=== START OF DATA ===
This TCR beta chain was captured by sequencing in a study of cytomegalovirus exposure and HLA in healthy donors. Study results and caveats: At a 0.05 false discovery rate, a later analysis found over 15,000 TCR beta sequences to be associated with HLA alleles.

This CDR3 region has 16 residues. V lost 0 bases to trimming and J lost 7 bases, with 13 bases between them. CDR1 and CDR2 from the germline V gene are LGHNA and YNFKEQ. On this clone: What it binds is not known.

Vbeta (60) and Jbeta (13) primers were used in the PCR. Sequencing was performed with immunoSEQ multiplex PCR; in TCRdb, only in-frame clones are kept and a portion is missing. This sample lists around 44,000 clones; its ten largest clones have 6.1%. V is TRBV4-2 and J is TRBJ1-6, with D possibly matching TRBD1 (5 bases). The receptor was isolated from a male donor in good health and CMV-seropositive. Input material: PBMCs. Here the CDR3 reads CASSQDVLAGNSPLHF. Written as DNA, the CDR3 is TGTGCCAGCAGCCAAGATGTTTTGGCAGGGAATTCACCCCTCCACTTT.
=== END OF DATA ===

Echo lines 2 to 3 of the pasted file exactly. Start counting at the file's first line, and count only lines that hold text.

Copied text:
This CDR3 region has 16 residues. V lost 0 bases to trimming and J lost 7 bases, with 13 bases between them. CDR1 and CDR2 from the germline V gene are LGHNA and YNFKEQ. On this clone: What it binds is not known.

Vbeta (60) and Jbeta (13) primers were used in the PCR. Sequencing was performed with immunoSEQ multiplex PCR; in TCRdb, only in-frame clones are kept and a portion is missing. This sample lists around 44,000 clones; its ten largest clones have 6.1%. V is TRBV4-2 and J is TRBJ1-6, with D possibly matching TRBD1 (5 bases). The receptor was isolated from a male donor in good health and CMV-seropositive. Input material: PBMCs. Here the CDR3 reads CASSQDVLAGNSPLHF. Written as DNA, the CDR3 is TGTGCCAGCAGCCAAGATGTTTTGGCAGGGAATTCACCCCTCCACTTT.